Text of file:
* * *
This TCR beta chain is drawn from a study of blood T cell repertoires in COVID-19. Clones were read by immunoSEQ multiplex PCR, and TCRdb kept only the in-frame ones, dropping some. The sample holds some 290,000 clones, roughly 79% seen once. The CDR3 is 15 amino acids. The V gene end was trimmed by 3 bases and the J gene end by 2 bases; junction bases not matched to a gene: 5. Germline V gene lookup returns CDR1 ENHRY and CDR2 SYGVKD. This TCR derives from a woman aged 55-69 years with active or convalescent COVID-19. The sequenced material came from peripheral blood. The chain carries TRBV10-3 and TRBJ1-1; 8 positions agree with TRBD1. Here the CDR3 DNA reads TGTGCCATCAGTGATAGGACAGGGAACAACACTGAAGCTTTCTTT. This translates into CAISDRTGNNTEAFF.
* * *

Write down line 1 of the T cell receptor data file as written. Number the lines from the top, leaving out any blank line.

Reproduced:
This TCR beta chain is drawn from a study of blood T cell repertoires in COVID-19. Clones were read by immunoSEQ multiplex PCR, and TCRdb kept only the in-frame ones, dropping some. The sample holds some 290,000 clones, roughly 79% seen once. The CDR3 is 15 amino acids. The V gene end was trimmed by 3 bases and the J gene end by 2 bases; junction bases not matched to a gene: 5. Germline V gene lookup returns CDR1 ENHRY and CDR2 SYGVKD. This TCR derives from a woman aged 55-69 years with active or convalescent COVID-19. The sequenced material came from peripheral blood. The chain carries TRBV10-3 and TRBJ1-1; 8 positions agree with TRBD1. Here the CDR3 DNA reads TGTGCCATCAGTGATAGGACAGGGAACAACACTGAAGCTTTCTTT. This translates into CAISDRTGNNTEAFF.